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ORIGINAL ARTICLE
Year : 2019  |  Volume : 53  |  Issue : 3  |  Page : 442-445

Age and body mass index has no adverse effect on clinical outcome of unicompartmental knee replacement - Midterm followup study


1 Department of Orthopaedics, Basildon and Thurrock University Hospital, Essex, UK
2 Department of Orthopaeics, University Hospital of NorthTees and Hartlepool, Stockton On Tees, UK

Correspondence Address:
Mr. Hemanth Kumar Venkatesh
Department of Orthopaedics, Basildon and Thurrock University Hospital, Nethermayne, Basildon, SS165NL, Essex
UK
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Source of Support: None, Conflict of Interest: None


DOI: 10.4103/ortho.IJOrtho_230_18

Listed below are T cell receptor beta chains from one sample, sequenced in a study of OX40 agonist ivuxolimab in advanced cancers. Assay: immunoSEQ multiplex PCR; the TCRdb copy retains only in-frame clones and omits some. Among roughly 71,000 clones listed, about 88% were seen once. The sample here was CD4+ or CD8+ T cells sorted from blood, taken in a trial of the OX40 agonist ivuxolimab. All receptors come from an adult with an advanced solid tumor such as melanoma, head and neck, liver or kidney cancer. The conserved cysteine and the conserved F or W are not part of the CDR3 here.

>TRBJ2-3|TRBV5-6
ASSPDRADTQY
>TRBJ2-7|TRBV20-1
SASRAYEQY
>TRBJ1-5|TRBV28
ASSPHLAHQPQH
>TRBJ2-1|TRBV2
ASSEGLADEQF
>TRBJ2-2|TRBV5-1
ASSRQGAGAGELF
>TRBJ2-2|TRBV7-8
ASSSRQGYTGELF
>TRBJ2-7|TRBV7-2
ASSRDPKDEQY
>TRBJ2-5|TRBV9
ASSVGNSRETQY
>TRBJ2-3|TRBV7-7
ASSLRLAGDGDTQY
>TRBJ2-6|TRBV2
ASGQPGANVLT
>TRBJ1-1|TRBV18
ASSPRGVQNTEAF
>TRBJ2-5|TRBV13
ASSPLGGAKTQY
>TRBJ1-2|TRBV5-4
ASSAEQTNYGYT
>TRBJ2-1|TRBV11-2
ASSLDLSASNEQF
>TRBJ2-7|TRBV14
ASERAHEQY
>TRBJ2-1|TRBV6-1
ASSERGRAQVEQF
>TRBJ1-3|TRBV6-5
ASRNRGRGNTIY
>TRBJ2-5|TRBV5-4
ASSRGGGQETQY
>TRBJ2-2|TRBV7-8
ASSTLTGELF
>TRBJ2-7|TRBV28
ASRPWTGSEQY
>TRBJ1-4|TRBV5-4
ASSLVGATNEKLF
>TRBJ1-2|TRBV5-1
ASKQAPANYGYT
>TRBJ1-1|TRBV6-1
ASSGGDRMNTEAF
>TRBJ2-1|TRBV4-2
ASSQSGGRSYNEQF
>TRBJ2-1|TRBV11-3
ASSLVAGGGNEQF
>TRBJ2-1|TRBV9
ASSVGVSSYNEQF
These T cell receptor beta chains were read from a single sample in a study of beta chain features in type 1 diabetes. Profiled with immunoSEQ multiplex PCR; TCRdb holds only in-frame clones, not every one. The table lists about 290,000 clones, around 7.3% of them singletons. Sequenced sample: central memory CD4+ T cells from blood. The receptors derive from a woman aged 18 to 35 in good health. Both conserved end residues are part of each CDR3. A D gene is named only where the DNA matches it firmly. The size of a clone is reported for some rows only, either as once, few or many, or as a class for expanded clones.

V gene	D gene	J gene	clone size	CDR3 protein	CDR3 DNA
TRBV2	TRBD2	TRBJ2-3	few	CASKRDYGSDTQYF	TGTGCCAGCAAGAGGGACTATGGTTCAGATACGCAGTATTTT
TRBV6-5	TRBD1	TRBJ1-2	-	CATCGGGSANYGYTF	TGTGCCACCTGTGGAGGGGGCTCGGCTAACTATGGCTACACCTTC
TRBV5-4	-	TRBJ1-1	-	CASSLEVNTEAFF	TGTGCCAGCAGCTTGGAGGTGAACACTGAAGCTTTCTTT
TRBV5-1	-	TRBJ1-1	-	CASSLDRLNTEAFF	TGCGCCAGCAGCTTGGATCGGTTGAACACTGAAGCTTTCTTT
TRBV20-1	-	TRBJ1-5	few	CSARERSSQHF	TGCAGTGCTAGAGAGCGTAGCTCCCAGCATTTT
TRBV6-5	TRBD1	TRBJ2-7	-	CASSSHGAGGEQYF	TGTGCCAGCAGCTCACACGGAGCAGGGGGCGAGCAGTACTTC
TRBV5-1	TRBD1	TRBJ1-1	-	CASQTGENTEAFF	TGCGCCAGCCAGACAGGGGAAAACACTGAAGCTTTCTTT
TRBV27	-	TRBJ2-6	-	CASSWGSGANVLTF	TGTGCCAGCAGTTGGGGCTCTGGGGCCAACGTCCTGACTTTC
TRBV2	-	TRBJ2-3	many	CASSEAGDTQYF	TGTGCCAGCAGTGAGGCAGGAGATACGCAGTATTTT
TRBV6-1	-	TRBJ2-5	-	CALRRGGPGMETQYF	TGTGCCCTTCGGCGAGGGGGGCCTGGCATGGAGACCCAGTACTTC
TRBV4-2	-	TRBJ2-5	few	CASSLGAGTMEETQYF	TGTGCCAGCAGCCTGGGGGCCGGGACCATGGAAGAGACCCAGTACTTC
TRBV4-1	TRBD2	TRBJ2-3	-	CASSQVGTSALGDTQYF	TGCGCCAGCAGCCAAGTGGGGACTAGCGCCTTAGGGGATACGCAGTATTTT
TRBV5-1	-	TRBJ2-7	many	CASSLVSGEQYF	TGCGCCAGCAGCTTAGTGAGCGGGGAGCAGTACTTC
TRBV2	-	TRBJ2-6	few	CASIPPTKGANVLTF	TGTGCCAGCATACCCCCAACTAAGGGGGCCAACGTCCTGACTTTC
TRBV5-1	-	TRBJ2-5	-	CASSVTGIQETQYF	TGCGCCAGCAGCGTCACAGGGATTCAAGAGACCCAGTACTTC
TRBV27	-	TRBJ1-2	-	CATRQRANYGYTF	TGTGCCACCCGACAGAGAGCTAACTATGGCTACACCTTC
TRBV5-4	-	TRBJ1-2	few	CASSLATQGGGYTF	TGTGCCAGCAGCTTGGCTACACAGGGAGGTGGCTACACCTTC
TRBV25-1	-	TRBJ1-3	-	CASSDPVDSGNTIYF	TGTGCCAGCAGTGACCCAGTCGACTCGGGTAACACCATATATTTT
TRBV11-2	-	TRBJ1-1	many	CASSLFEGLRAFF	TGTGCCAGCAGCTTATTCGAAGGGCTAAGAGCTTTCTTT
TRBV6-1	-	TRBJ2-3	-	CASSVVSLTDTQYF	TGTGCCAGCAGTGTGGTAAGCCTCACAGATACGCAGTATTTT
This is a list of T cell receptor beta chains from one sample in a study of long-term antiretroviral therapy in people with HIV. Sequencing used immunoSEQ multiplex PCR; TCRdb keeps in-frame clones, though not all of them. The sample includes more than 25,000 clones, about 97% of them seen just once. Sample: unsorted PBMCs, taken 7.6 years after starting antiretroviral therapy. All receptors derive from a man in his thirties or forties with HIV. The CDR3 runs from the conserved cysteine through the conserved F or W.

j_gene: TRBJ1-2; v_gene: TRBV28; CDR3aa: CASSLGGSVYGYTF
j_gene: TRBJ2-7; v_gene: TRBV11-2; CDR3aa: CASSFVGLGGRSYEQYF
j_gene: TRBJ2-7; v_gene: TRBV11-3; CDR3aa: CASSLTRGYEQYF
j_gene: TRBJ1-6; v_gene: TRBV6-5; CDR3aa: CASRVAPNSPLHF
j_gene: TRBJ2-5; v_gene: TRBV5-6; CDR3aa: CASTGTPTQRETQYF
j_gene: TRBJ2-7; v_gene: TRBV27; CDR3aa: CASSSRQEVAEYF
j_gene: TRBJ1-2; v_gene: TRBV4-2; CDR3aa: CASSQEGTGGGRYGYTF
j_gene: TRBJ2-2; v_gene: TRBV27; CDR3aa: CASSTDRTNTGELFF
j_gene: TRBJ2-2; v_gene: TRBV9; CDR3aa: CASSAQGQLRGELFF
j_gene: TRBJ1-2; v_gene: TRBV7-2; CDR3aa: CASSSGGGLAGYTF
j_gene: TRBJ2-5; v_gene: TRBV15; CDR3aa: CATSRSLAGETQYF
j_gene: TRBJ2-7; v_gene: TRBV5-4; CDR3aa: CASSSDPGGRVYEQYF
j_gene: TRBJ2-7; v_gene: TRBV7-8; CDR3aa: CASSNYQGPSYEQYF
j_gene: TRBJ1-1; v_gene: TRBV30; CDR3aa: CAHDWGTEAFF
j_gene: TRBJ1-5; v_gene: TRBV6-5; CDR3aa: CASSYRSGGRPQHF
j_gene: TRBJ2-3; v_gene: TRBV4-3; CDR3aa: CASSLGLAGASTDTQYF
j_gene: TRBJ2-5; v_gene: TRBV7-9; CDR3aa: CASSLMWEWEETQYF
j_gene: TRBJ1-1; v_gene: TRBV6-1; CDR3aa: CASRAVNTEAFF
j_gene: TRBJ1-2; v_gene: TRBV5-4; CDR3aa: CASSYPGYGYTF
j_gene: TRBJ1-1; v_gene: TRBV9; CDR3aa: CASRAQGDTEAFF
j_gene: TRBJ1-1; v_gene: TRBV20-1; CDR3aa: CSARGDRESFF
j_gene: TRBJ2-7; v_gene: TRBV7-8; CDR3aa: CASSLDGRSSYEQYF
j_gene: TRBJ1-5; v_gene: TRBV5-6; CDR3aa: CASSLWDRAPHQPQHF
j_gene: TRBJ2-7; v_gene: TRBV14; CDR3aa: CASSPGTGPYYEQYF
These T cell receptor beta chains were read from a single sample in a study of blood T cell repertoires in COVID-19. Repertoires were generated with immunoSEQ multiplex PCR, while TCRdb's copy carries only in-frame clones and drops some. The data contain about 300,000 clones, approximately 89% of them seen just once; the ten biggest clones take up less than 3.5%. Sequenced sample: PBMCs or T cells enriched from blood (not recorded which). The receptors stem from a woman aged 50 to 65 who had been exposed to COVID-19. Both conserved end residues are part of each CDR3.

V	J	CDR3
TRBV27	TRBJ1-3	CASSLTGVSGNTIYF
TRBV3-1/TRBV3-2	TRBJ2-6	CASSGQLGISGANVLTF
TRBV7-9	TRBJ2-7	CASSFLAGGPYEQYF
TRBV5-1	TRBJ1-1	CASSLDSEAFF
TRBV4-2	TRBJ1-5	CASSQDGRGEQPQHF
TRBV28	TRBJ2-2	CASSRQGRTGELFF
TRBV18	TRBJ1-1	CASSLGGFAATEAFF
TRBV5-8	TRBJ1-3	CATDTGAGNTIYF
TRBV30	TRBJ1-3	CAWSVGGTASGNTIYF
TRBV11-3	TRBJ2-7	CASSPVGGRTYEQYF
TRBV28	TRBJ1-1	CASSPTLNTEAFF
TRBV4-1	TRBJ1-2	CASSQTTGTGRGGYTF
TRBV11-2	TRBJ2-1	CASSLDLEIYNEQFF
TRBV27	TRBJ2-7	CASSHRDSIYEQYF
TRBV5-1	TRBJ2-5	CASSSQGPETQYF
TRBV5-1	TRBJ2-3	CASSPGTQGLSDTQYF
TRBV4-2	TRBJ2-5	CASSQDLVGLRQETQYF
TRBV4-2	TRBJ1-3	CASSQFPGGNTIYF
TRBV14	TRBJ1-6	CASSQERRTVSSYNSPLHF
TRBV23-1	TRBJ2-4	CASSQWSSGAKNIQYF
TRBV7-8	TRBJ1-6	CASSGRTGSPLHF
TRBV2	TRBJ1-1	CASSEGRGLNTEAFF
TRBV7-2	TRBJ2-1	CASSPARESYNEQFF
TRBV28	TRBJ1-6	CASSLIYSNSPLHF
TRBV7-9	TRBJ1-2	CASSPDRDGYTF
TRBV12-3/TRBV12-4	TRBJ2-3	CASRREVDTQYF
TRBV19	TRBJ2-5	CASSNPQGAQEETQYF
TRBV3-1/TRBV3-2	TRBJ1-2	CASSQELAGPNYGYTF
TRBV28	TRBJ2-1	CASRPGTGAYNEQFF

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Introduction: Unicompartmental knee replacement (UKR) is well-established procedure for the anteromedial compartment of knee arthritis with intact anterior cruciate ligament. The significance of age and body mass index (BMI) is not clear in the outcomes of UKR. Our hypothesis was that age and BMI does not affect the clinical and functional outcome following fixed bearing UKR. Materials and Methods: The study cohort of 148 was selected after stringent inclusion criteria and average followup was 5.6 years (range 2–10 years). The fixed bearing Miller Galante UKR procedure was carried out on all patients. Results: In the study cohort of 175, the average age of the cohort was 61.7 years. The sample size aged ≤55 years and aged ≥55 years was 38 and 137, respectively. The mean BMI of the cohort was 29.2 kg/m2 (range: 21–38 kg/m2). The sample size of BMI ≤30 kg/m2 and BMI ≥30 kg/m2 was 117 and 58, respectively. In the cohort group, BMI ≤30 kg/m2 and BMI ≥30 kg/m2, there was no statistically significant difference in the Knee Society Score clinical scores, functional scores, and knee range of motion scores, (P > 0.05). This study infers no statistically significant difference in the clinical and functional outcome between age group ≤55 years and age ≥55 years, (P > 0.05). The failure rates of the group of BMI ≤30 kg/m2 and BMI ≥30 kg/m2 were 4.27% (5 knees) 3.44% (2 knees), respectively. The failure rates in the age group ≤55 years and group ≥55 years were 2 knees (3.44%) and 5 knees (4.27%), respectively. Conclusion: This study confirms that age and BMI does not influence the functional outcome and clinical outcome following fixed bearing UKR.


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